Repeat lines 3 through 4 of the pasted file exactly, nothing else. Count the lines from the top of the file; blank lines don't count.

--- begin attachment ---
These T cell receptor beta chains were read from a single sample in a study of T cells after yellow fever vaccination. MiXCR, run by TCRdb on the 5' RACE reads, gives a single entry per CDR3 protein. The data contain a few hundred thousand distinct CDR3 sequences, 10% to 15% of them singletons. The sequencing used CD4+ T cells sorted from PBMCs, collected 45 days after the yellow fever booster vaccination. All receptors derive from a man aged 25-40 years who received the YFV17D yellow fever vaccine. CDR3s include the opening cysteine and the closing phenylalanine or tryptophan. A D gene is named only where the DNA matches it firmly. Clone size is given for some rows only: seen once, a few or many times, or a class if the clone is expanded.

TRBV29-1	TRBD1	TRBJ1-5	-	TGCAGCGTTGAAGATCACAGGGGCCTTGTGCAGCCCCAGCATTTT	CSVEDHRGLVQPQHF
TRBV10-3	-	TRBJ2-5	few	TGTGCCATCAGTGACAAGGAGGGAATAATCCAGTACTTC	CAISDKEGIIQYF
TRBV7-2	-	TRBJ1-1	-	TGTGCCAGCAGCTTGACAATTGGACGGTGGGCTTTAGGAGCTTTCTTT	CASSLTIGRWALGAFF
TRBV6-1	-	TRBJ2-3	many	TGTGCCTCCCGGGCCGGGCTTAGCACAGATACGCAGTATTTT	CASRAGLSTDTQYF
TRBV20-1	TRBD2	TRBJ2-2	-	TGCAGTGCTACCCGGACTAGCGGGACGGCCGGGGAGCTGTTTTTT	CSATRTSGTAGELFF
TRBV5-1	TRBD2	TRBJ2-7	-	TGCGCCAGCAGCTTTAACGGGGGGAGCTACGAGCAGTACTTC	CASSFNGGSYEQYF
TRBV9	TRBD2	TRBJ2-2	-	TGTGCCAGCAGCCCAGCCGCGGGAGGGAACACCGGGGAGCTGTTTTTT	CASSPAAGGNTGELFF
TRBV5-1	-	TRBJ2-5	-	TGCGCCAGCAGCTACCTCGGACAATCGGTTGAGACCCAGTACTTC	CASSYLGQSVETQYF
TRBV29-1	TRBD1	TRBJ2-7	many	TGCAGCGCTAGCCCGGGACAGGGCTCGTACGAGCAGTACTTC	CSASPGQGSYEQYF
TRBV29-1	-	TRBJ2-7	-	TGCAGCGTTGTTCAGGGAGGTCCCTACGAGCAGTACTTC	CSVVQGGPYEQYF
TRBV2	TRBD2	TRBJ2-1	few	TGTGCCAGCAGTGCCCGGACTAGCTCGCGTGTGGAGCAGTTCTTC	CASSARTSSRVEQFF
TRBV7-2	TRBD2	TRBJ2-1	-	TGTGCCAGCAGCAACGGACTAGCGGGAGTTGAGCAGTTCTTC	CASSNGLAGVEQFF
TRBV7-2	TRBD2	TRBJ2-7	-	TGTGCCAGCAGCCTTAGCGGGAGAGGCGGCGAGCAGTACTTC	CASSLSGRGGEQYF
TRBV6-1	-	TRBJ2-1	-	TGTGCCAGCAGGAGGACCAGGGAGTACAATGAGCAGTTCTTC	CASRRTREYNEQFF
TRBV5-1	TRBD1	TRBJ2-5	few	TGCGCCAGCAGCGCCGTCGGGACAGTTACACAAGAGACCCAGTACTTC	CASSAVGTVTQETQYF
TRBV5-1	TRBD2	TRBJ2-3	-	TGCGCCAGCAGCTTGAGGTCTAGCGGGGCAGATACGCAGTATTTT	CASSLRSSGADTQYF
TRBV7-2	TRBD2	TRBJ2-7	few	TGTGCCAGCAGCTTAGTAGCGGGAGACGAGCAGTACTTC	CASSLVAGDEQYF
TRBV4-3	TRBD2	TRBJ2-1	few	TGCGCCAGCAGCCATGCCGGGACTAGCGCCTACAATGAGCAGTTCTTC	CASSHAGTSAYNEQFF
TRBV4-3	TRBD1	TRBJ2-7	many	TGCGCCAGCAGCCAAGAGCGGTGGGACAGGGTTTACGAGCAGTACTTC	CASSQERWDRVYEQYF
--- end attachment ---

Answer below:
TRBV10-3	-	TRBJ2-5	few	TGTGCCATCAGTGACAAGGAGGGAATAATCCAGTACTTC	CAISDKEGIIQYF
TRBV7-2	-	TRBJ1-1	-	TGTGCCAGCAGCTTGACAATTGGACGGTGGGCTTTAGGAGCTTTCTTT	CASSLTIGRWALGAFF